UGA group considers removing portrait of Confederate leader

A University of Georgia student organization may remove a portrait of Confederate leader Robert E. Lee from its hall, saying this month’s deadly, racially-charged clashes in Charlottesville, Va. convinced some leaders now is the time to remove it.

“With the tensions in Charlottesville, it’s the right time to bring it down,” Alanna Pierce, president of the organization, the Demosthenian Literary Society, said in an interview with The Atlanta Journal-Constitution on Tuesday.

Pierce, a first-year UGA law student and the first African-American president of the society, said some alumni members are against the idea, expressing “strong feelings about honoring the Confederacy.” However, she believes keeping portraits of Confederate figures “praises what that history was.”

UGA officials said Tuesday there are no Confederate statues on the campus.

The 40-member society, founded in 1803 and believed to be the oldest such group on campus, is scheduled to vote on the idea Thursday evening, Pierce said. The society does not need the university’s permission to remove the portrait, she and University of Georgia officials said.

The society is an oratory organization that meets weekly during the school year. Members must have participated in at least one debate and pay $20 a semester in dues. Pierce said the society’s chamber include portraits of the Rev. Martin Luther King Jr. and political activist and writer Emma Goldman.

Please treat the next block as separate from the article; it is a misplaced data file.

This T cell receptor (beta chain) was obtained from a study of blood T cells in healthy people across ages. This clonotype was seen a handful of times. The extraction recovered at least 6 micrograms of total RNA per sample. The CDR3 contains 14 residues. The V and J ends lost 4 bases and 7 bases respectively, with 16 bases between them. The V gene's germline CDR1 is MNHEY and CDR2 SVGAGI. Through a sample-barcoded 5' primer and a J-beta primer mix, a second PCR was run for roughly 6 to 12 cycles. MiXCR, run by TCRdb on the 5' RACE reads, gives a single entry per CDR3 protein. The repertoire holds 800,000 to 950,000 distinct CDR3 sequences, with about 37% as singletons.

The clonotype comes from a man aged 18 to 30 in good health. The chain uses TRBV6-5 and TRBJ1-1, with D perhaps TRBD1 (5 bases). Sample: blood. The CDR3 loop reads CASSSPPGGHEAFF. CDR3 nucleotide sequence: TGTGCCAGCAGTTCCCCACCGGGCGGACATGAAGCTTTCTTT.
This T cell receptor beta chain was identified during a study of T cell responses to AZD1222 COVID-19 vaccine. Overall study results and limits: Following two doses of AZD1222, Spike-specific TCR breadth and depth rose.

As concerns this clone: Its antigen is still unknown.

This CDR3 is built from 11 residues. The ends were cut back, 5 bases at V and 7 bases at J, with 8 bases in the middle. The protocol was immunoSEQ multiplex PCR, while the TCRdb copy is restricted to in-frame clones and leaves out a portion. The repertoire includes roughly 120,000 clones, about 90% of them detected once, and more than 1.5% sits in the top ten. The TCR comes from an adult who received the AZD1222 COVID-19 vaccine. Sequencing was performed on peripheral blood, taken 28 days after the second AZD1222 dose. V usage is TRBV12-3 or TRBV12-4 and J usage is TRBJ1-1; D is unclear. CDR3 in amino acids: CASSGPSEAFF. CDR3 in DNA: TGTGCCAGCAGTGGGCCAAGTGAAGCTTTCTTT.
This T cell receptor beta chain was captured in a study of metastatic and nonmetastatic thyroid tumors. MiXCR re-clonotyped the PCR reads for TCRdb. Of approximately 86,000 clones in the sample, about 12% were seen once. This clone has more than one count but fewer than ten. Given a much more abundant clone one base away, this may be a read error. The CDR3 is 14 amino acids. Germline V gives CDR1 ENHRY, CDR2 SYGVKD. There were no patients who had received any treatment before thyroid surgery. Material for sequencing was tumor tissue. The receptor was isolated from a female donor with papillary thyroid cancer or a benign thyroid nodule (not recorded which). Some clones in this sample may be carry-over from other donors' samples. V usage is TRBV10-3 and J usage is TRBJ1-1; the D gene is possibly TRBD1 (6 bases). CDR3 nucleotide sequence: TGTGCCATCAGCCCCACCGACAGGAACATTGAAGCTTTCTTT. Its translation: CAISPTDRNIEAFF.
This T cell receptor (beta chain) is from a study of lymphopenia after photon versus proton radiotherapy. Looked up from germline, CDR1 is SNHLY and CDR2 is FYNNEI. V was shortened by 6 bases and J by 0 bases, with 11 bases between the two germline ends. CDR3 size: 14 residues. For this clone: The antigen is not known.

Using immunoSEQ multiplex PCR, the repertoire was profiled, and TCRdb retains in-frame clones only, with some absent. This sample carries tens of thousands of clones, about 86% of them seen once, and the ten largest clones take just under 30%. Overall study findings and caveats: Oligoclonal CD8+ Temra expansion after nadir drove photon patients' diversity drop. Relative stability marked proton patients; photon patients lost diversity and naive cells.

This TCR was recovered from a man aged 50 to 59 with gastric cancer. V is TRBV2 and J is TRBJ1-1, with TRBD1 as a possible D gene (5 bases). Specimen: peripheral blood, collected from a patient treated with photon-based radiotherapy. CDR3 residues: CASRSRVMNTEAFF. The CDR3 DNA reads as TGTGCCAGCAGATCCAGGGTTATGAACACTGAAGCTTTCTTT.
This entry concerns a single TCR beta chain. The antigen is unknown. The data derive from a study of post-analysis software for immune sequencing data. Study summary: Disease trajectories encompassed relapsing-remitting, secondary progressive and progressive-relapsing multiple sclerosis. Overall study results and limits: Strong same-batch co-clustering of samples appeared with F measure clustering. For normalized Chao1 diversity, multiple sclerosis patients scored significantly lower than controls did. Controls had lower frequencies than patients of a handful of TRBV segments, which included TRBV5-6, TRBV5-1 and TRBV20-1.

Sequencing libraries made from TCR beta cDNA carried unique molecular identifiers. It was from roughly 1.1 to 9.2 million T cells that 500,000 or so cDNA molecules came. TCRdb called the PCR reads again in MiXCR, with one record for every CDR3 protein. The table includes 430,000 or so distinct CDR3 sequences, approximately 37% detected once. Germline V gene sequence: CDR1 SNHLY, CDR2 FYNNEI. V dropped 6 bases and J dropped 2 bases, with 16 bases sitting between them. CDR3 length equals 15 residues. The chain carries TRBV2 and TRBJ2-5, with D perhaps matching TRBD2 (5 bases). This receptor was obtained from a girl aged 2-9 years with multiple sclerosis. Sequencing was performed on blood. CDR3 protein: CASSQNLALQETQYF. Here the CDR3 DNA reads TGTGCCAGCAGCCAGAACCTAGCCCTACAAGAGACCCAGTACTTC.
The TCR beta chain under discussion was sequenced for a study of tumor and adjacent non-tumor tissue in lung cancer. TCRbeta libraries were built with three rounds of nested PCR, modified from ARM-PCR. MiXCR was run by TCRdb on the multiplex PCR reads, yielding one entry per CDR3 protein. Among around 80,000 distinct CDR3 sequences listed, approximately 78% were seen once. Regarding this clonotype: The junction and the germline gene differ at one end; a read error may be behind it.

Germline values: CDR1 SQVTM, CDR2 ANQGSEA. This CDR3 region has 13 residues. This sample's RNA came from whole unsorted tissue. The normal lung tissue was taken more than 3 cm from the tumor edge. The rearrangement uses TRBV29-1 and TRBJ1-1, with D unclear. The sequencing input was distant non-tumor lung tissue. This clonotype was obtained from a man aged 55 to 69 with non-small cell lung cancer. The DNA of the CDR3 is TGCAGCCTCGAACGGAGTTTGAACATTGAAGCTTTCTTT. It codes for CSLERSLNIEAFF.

Pierce said society members had previously discussed removing the painting, which she said is in the society’s upper chamber. Lee was a leading general in the Confederate Army during the Civil War.

A national debate over materials honoring Confederate leaders raged after avowed white supremacist Dylann Roof was sentenced to death for killing nine African-Americans attending a Bible study lesson in their Charleston, S.C. church in 2015. The arguments flared again this month after a woman was killed during protests in Charlottesville, led on one side by neo-Nazis, white nationalists and the Ku Klux Klan. President Donald Trump angered many by criticizing recent decisions to remove Confederate monuments across the country.

Since Charlottesville, some campuses have removed or announced plans to take down monuments and statues of Lee and others. Those campuses include the University of Texas, Duke University and Bronx Community College.

In Georgia, Democratic gubernatorial candidate Stacey Abrams has called for the removal of the giant carving that depicts Lee and two other Confederate leaders on state-owned Stone Mountain.